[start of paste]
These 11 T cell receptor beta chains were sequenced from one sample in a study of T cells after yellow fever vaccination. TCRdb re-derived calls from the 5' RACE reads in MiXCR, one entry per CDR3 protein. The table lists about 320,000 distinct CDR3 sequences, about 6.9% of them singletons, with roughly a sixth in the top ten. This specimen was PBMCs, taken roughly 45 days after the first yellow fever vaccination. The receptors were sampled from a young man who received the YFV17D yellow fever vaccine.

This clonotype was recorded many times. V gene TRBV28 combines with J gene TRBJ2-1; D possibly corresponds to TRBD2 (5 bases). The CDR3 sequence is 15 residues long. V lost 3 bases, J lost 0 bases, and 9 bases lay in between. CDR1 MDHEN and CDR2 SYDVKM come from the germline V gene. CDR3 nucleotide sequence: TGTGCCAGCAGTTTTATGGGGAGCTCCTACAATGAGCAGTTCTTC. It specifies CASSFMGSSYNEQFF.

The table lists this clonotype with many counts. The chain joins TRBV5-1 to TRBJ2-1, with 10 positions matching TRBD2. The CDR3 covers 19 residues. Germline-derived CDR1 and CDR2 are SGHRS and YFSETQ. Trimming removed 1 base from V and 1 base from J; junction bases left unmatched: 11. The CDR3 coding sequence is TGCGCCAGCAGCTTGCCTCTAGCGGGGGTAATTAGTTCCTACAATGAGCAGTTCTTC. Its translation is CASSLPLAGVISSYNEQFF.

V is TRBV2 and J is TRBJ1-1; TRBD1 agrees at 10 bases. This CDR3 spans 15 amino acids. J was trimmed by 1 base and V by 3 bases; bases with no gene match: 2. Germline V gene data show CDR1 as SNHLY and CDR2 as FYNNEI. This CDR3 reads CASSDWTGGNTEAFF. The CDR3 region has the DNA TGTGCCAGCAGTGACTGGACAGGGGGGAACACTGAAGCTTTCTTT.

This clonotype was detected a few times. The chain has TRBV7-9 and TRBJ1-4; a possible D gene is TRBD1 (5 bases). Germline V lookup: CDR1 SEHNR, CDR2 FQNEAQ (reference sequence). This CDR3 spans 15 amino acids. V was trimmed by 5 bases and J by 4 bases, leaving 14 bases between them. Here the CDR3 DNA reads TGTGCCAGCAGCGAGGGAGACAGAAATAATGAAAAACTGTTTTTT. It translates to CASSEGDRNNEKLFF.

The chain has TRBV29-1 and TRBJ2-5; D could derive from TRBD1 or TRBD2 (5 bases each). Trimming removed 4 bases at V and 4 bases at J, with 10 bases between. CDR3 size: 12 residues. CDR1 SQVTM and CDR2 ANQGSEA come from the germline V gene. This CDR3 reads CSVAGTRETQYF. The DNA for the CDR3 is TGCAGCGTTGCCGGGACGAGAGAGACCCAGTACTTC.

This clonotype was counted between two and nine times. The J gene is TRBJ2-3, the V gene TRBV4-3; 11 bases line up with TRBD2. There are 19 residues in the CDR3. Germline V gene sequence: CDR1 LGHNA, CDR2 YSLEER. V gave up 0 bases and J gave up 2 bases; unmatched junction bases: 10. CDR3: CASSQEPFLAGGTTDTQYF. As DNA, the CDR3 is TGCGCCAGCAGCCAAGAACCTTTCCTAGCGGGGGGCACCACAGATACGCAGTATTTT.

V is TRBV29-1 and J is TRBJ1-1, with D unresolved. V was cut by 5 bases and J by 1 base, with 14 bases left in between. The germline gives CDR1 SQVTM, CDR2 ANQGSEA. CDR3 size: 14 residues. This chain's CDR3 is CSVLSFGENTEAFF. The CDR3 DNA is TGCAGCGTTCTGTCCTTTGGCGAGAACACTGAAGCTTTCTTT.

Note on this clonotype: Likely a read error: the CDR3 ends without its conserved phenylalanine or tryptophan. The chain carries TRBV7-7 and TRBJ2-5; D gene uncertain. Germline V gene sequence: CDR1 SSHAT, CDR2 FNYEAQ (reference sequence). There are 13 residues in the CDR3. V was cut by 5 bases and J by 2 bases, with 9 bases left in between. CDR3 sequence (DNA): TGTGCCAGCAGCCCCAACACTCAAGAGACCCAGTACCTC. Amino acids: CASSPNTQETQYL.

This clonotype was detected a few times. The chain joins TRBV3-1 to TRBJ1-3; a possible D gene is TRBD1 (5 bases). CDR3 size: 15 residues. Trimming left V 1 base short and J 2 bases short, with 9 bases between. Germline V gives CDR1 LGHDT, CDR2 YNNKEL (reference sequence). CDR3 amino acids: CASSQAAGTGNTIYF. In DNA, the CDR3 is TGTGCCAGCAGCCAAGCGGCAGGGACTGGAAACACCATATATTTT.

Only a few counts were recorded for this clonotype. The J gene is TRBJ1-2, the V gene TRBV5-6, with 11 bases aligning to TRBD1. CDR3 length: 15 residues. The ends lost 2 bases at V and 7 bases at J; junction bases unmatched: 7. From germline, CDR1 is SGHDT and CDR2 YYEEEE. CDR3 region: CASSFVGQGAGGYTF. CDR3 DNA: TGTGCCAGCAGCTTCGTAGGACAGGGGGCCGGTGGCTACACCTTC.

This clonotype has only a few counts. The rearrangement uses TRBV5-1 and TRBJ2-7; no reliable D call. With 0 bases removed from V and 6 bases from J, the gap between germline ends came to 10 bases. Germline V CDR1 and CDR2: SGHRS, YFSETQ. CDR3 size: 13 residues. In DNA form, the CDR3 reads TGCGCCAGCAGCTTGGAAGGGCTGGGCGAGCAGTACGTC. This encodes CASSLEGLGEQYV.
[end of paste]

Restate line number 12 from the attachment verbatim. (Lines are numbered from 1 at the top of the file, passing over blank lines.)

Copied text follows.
This clonotype has only a few counts. The rearrangement uses TRBV5-1 and TRBJ2-7; no reliable D call. With 0 bases removed from V and 6 bases from J, the gap between germline ends came to 10 bases. Germline V CDR1 and CDR2: SGHRS, YFSETQ. CDR3 size: 13 residues. In DNA form, the CDR3 reads TGCGCCAGCAGCTTGGAAGGGCTGGGCGAGCAGTACGTC. This encodes CASSLEGLGEQYV.